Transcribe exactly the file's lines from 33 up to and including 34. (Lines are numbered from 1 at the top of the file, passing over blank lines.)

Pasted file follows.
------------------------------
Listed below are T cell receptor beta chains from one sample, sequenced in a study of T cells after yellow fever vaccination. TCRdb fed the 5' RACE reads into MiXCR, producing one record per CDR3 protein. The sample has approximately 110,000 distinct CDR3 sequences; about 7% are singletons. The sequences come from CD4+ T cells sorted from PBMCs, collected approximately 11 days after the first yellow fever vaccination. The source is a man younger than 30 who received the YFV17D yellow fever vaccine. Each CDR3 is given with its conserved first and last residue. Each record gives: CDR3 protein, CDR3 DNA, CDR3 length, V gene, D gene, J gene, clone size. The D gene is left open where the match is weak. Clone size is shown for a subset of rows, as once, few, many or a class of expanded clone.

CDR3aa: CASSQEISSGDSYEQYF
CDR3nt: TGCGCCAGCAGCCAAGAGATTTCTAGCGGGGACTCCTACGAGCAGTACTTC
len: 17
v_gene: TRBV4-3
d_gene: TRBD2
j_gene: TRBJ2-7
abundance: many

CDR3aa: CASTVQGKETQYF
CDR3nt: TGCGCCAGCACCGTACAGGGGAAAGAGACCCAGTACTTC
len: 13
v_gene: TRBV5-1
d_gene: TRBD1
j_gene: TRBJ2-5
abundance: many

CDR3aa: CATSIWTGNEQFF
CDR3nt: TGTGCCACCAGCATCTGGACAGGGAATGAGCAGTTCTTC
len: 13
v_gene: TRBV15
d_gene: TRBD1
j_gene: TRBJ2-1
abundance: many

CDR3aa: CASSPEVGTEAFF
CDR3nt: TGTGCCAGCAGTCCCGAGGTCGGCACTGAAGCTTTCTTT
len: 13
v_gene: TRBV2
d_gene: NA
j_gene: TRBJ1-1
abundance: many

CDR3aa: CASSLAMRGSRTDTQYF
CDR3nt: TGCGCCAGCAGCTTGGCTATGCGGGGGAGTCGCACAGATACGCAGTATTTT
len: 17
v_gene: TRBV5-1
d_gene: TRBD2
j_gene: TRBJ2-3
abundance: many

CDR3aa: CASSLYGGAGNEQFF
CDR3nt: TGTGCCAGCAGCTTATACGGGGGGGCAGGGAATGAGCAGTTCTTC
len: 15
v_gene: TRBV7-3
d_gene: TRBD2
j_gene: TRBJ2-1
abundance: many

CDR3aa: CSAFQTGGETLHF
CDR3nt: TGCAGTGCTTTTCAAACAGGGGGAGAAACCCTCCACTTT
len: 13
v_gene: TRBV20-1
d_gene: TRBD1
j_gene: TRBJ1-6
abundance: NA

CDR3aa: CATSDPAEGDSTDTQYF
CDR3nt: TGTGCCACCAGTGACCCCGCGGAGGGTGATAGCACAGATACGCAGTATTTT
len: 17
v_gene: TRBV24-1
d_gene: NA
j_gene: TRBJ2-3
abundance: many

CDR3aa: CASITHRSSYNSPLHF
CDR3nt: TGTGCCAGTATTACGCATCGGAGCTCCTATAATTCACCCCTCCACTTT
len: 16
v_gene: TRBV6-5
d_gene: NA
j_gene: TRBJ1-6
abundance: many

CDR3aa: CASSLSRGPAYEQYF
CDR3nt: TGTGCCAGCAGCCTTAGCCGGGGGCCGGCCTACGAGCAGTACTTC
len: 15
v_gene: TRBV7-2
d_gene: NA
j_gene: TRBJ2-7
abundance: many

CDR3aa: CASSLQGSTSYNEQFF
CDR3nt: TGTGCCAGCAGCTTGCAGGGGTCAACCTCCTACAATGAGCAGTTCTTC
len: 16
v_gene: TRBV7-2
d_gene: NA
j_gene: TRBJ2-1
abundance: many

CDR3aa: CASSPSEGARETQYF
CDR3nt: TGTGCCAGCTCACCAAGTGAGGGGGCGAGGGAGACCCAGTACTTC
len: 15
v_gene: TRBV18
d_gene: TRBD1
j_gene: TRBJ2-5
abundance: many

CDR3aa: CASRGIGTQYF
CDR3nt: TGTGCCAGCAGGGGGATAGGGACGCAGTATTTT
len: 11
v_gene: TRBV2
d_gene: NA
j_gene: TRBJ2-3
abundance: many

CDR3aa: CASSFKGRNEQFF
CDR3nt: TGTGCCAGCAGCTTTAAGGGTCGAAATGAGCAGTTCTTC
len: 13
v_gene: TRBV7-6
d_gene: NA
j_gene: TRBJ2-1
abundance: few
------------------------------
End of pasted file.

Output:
v_gene: TRBV5-1
d_gene: TRBD2